Slide-out keyboard, cards you could swish into the great beyond with a flick of a thumb, wirelessly synced contacts, the Web at your beckon, Google maps when lost, Asphalt 5… The closest experience I can recall was my introduction to the first Macintosh as a teen in 1984. Just an entirely new approach to technology.
The Pre borrowed heavily from the iPhone, of course, to the point that iTunes, until Apple sued Palm, thought it was an iSomething. I’d been a palm user since the late 1990s, starting with the Palm V. Also had used Sprint for years. So it made sense.
I was happy for a year, year and a half. But a sliding keyboard is a big-time moving part, and moving parts weaken and break. The mobile computing was going fine, but calls started crackling. Still, I waited for the next Palm. Though it would have to be an HP product.
See, Palm’s big gamble with the Pre bombed. They botched the release marketing, didn’t get the SDK out to developers fast enough, and apparently didn’t see Android coming, either. Before the company cratered entirely, HP bought them, valuing Palm’s only true asset, the WebOS running on the Pre, for $1.2 billion.
HP announced their new WebOS hardware in February, a couple of phones (the HP Pre 3, the Veer) and a tablet, but the summer arrival of the phones (the tablet is here) was delayed, and Sprint has been silent.
Two years passed. My brother, an iPhone user, took to saying, Is that a Palm Pre? Whenever the device emerged. I’d dropped it while jogging, so the screen was all scratched up. Call quality got worse. The thing seemed to be slowing down, somehow. I’d bought a few apps — the most important of which was an electronic wallet called jVault, in which I’d put a zillion passwords, which I’d have to port over manually to whatever new app I found on whatever new phone I bought.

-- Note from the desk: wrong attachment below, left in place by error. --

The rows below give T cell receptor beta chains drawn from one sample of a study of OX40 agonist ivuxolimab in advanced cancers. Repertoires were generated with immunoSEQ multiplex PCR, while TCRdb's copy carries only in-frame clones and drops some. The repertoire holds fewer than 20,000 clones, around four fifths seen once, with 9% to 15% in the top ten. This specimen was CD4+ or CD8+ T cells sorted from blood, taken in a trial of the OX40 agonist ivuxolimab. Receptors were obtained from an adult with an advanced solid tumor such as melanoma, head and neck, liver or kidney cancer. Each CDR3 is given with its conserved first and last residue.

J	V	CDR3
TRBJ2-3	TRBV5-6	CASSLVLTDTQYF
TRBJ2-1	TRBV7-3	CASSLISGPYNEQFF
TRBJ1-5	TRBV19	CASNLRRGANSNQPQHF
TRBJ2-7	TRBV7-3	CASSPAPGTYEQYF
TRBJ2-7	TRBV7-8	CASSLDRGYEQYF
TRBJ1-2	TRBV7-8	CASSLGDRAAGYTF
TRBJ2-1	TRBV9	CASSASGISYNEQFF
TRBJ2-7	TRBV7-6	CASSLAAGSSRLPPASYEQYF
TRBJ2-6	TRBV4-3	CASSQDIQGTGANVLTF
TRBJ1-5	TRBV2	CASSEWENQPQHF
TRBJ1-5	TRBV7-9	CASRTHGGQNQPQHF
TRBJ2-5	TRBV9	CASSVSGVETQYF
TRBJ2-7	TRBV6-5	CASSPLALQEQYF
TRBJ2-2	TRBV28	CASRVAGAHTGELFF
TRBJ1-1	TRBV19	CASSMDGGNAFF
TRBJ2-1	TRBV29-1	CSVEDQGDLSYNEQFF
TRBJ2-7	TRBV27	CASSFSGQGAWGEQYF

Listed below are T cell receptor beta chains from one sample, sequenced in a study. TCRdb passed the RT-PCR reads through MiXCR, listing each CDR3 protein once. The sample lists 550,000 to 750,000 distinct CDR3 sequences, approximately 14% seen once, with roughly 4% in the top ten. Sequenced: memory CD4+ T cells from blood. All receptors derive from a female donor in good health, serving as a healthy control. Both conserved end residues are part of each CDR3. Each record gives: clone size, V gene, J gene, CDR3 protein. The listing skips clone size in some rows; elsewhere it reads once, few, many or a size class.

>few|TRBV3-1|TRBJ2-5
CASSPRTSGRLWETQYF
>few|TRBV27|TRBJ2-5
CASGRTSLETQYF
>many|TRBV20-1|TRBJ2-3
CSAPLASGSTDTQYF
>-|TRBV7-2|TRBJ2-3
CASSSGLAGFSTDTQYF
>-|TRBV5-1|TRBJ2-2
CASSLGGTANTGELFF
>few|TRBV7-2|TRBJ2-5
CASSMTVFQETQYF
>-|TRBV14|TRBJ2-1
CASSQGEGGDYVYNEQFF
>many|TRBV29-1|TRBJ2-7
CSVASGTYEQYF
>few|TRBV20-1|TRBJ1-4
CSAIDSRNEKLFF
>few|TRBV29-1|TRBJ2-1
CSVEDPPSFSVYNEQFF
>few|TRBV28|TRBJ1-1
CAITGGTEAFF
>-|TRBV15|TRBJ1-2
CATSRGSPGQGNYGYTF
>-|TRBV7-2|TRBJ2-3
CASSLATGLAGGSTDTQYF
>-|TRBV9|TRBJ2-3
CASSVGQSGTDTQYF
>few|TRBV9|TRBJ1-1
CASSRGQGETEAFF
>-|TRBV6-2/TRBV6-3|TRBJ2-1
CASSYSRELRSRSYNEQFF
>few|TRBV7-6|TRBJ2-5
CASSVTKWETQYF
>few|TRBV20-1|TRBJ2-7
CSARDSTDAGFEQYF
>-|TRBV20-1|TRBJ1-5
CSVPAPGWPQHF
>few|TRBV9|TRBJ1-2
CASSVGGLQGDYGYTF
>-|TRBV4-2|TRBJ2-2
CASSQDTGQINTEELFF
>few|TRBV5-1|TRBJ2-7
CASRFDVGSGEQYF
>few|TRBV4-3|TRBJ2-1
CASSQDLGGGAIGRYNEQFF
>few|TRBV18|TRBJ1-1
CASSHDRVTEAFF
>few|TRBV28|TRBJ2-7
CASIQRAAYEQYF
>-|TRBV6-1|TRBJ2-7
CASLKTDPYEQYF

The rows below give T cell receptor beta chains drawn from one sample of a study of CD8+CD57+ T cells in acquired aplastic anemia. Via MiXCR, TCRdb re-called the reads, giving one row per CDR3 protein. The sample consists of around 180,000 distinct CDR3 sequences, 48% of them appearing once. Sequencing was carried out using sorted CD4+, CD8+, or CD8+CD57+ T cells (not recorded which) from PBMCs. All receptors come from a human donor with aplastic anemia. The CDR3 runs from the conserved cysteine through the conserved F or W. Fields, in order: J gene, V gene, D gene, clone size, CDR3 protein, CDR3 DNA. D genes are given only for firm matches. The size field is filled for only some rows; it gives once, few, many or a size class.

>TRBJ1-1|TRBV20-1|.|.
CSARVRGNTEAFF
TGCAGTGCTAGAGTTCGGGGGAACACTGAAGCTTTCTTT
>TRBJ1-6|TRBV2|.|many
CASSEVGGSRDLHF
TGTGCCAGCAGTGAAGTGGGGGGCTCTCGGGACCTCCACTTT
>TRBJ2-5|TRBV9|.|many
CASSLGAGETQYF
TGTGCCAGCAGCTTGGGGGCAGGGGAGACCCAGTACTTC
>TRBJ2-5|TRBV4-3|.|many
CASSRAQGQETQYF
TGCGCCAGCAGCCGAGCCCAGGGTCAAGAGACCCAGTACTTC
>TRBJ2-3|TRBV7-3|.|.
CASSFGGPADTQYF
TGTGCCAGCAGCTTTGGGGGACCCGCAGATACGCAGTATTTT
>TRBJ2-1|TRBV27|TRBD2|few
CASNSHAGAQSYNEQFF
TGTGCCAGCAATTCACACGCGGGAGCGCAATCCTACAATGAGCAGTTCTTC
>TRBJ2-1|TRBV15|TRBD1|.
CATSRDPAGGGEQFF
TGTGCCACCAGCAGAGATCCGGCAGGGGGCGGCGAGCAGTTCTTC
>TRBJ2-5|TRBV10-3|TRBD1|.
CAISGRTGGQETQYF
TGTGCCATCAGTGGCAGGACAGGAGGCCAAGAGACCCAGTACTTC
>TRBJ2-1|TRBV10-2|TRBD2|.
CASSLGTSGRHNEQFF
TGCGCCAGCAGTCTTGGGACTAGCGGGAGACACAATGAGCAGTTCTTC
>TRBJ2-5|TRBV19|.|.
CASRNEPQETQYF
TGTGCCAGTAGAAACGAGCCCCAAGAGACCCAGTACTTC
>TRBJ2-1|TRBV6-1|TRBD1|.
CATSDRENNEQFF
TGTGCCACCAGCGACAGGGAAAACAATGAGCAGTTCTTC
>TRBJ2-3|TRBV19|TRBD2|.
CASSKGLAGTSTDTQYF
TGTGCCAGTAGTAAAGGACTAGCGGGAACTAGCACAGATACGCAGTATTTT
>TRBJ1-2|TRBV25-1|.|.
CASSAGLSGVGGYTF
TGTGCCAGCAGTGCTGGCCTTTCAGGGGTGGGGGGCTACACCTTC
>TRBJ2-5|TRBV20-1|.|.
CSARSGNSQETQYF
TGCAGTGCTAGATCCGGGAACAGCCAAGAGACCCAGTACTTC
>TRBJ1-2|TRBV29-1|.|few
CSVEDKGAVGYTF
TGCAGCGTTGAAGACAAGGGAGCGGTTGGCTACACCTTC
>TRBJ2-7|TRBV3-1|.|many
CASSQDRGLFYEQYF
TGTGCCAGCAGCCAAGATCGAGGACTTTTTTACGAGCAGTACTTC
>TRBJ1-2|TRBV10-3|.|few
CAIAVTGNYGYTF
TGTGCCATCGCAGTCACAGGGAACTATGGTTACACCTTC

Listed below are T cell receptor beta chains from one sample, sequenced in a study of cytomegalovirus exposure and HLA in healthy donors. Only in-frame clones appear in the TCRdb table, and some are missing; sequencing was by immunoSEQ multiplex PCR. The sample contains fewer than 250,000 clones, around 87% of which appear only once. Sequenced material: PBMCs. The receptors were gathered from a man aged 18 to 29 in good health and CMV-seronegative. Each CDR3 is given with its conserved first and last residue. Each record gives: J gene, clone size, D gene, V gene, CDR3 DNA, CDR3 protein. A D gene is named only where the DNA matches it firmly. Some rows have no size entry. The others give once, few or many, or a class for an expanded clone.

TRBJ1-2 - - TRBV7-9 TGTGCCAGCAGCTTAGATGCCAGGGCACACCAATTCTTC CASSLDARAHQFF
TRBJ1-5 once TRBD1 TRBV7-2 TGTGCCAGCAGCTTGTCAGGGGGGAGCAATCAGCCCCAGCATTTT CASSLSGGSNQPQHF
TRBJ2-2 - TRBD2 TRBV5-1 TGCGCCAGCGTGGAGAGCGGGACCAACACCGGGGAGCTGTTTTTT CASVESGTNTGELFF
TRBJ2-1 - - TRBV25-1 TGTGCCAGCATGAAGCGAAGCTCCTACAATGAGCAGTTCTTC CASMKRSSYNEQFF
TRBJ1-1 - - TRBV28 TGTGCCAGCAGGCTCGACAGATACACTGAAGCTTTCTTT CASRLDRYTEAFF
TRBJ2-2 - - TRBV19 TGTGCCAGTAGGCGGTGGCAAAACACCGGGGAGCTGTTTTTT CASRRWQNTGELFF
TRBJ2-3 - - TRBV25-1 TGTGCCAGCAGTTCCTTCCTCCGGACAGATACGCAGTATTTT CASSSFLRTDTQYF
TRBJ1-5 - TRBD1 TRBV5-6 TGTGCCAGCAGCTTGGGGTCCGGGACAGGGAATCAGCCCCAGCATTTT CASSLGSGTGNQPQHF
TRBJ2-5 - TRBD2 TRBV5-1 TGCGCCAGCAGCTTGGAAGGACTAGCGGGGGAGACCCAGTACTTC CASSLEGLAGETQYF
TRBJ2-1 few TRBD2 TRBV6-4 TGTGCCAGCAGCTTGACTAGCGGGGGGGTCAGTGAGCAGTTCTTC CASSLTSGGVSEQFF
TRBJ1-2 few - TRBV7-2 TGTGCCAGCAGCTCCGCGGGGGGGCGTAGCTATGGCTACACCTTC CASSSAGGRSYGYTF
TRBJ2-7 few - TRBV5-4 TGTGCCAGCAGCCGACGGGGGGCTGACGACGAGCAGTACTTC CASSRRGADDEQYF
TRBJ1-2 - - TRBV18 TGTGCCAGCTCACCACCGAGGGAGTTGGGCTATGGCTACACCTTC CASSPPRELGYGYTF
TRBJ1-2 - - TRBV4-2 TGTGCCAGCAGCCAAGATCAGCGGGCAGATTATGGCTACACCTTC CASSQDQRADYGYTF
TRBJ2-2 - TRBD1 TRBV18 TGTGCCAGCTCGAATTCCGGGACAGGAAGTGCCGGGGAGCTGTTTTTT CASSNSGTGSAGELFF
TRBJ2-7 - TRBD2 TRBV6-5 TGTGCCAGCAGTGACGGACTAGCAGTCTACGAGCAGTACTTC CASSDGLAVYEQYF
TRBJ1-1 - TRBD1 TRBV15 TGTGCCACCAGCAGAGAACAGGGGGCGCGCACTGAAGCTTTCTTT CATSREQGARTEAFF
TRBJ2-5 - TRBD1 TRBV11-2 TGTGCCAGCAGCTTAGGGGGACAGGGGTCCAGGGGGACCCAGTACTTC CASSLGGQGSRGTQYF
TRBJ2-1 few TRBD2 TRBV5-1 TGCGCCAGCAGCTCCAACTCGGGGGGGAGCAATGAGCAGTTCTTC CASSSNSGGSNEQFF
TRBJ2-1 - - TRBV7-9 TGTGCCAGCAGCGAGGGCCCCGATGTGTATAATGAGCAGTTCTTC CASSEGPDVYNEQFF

I surfed forums of pathetic Pre owners such as myself. But the switching costs were low enough that I bailed.
Spent $200 on the Google Nexus S.
Am using the free and excellent KeePass for my electronic wallet. Bought Asphalt 6. There are 225,000 vs. 5,800 apps. Android Gingerbread 2.3.4 isn’t as elegant as WebOS. I miss the manual keypad (though not the sliding-out part). It’s not revelational. It doesn’t, as Foreigner sings, Feel Like the Very First Time. Nothing ever does.
But the hardware is way fast, it’s a lovely device, and Android is good enough that I don’t miss the Palm offering at all.
Given Android’s and the iPhone’s momentum, it’s hard to see how HP will ever sell phones. They’re apparently toying with licensing the technology. But this whole episode is starting to remind of the Dvorak keyboard, Beta videotape standard sort of thing. The quality of the OS is higher, but Palm/HP’s dithering has lost the market. Palm Pre, we hardly knew ye.
On a positive note, for those tens — if not hundreds — of Palm Pre users who remain, when you switch phones, you can turn on WiFi in airplane mode and the device is a great little MP3 player/video game machine/web/e-mail client for young children. You may as well: Sprint is buying them back for all of $9.
For a reminder of the big picture issue in health care, former Colorado Gov. Dick Lamm’s Sunday opinion piece in the Denver Post is well worth a look. Lamm has been writing about this issue since the mid-1990s, and federal deficit and spiraling costs have moved events increasingly into his philosophical sights.
The piece argues that we already ration health care (“Your health insurance contract is a rationing document setting terms of coverage”), and that, given the conflicting directions of cost curves and budgetary reality, we have no choice but to face some very difficult decisions. Lamm reminds us that federal health care costs now exceed Social Security costs, and that Medicare and Medicaid tabs amount to more than triple the federal defense budget, with no signs of slowing.
For all the talk of resurgent family medicine, the creation of medical homes, and the use of electronic medical records to avoid redundancy/foolishness in care, the monumental cost of end-of-life care is an issue we can no longer skirt. Health care is ultimately a zero-sum game, with a finite basket of resources already inadequate to cover 51 million insured in this country. Whether by “death panel” or a simple refusal by insurers, public or private, to pour tens of thousands of dollars into services that extend a patient’s life for a month or two, change has to happen, and we should support it.